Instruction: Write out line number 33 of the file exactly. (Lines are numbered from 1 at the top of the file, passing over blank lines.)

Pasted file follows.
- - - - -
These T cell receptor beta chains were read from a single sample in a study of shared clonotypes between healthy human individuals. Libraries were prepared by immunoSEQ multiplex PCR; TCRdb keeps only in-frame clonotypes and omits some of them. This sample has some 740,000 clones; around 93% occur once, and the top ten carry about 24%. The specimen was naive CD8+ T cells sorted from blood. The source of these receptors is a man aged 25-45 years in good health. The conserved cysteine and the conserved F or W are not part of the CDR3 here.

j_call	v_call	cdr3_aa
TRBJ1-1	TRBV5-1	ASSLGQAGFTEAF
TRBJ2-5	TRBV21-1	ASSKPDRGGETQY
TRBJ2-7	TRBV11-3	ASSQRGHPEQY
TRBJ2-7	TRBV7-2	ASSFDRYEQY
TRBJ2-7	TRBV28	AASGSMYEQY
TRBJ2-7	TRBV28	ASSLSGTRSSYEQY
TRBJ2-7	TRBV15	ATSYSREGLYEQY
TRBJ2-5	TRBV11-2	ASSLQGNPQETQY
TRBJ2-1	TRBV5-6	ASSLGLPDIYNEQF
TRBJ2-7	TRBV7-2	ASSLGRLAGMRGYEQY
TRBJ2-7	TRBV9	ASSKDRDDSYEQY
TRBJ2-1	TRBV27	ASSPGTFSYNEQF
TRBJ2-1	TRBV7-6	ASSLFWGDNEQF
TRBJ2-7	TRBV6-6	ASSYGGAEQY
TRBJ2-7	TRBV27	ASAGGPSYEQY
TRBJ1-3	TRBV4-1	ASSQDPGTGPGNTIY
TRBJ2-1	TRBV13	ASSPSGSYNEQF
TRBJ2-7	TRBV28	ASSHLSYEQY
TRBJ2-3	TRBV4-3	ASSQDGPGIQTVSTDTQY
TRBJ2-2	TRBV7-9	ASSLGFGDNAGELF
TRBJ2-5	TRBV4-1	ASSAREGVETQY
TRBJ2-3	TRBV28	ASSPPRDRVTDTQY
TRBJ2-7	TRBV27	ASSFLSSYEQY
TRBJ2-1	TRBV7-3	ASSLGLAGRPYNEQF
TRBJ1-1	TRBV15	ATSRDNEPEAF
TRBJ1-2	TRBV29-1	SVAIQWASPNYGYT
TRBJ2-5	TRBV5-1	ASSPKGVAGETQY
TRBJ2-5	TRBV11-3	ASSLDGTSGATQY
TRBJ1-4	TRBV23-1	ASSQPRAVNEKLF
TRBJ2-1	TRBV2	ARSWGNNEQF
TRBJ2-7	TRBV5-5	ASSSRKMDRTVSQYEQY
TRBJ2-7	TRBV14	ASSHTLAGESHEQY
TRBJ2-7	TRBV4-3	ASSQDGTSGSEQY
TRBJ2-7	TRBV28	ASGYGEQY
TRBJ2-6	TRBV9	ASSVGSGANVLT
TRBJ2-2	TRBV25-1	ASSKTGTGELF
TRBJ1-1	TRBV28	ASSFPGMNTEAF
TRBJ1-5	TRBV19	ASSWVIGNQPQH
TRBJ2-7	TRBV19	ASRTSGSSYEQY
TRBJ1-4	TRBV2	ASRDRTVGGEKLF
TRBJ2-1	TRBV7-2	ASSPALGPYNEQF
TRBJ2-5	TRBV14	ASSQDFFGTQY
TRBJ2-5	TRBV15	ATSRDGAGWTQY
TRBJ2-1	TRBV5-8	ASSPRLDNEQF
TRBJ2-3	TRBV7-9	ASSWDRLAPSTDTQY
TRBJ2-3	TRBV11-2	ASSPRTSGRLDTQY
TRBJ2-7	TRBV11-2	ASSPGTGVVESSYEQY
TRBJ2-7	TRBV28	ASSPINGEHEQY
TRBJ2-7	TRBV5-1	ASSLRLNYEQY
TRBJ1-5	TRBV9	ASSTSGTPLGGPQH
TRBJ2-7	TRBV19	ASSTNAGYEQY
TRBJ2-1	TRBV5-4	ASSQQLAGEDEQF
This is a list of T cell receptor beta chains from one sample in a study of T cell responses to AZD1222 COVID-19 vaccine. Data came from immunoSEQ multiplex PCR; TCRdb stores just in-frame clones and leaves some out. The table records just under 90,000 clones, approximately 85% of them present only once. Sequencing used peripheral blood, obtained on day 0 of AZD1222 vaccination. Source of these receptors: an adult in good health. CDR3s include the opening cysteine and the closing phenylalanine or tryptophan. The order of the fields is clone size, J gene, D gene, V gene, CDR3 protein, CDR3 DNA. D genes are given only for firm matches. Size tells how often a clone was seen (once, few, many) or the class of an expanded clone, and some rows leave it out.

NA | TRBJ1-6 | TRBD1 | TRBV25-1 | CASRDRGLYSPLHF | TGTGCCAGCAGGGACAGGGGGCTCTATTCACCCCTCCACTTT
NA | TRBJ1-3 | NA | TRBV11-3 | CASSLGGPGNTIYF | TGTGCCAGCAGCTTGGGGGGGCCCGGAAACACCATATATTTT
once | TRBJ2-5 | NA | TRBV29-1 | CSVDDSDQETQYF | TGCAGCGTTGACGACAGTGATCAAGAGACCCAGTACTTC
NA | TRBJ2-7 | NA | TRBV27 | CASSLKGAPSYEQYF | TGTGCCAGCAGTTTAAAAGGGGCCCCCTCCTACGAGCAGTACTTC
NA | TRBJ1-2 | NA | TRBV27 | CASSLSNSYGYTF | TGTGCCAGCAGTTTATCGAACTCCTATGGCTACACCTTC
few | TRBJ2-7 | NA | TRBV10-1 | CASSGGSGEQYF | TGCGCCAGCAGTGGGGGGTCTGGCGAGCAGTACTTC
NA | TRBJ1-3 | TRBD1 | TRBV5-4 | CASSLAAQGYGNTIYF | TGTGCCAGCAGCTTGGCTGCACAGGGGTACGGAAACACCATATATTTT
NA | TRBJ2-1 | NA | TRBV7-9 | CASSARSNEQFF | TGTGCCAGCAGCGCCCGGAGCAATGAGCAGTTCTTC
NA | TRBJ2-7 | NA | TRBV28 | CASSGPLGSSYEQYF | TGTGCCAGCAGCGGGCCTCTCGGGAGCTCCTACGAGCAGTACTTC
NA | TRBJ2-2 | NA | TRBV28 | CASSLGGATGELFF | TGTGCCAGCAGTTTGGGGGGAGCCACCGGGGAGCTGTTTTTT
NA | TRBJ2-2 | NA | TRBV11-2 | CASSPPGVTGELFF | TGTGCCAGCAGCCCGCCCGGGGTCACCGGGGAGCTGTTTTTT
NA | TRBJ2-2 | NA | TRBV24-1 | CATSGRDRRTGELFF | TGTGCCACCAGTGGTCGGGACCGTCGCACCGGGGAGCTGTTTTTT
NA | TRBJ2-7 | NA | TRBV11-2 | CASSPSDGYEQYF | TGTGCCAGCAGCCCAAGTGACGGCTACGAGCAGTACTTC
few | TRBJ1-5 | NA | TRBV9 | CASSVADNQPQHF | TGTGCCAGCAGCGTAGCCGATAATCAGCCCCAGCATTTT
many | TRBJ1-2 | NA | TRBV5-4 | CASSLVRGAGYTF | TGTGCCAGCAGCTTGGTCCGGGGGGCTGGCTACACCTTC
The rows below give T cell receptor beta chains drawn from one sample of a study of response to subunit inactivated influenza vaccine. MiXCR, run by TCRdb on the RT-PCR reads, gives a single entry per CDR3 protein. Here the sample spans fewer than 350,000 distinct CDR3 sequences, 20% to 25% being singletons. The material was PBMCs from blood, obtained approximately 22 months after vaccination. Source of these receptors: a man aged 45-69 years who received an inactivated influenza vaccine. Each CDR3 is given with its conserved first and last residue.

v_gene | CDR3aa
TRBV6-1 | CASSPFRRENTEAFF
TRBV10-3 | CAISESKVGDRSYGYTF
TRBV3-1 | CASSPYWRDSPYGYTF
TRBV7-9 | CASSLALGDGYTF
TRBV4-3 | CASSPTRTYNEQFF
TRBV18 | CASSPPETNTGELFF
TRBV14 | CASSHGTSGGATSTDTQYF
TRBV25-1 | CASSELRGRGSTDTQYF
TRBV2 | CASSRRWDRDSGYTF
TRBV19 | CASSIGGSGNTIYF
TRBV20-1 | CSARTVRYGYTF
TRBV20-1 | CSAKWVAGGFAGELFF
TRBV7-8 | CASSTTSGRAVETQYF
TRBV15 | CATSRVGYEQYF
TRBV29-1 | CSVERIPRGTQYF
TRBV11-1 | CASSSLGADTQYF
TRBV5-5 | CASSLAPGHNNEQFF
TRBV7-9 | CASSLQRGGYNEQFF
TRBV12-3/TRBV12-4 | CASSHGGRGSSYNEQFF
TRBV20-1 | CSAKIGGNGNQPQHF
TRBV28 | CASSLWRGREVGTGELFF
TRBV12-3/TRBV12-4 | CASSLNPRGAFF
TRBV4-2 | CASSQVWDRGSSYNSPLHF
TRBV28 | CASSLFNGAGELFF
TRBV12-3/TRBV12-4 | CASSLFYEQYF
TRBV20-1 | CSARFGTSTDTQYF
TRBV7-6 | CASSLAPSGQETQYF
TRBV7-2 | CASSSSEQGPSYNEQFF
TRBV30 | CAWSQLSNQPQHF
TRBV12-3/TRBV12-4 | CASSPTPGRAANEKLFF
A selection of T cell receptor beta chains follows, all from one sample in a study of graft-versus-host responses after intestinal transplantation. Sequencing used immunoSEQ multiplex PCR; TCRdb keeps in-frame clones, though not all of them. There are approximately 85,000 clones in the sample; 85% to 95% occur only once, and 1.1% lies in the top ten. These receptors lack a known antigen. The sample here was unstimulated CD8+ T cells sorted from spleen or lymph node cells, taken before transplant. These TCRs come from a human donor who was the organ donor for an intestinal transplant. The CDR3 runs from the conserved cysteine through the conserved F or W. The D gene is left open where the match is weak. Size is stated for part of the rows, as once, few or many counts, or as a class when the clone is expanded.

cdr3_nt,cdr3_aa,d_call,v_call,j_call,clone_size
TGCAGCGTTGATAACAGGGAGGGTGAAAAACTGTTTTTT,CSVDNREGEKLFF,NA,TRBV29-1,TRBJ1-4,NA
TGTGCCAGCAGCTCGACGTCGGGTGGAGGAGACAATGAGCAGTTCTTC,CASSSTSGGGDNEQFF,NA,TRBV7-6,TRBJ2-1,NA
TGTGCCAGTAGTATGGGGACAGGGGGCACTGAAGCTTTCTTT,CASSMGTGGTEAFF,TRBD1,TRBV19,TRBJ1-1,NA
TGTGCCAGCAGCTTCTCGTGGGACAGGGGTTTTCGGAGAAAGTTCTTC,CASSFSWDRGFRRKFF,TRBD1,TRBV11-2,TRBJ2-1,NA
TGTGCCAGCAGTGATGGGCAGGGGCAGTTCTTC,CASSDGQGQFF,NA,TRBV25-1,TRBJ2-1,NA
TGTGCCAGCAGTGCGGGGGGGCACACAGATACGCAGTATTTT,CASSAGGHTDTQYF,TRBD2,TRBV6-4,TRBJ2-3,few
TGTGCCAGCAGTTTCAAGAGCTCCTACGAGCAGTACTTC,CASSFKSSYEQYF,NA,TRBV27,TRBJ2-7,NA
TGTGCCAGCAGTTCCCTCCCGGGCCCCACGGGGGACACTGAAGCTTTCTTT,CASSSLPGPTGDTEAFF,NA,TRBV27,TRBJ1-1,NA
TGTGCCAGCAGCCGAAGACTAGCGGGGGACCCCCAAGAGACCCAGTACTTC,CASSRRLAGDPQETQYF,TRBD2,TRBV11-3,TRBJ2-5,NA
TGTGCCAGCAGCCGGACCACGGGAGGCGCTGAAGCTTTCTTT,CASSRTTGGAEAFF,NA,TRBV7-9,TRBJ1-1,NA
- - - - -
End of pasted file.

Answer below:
TRBJ2-7	TRBV5-5	ASSSRKMDRTVSQYEQY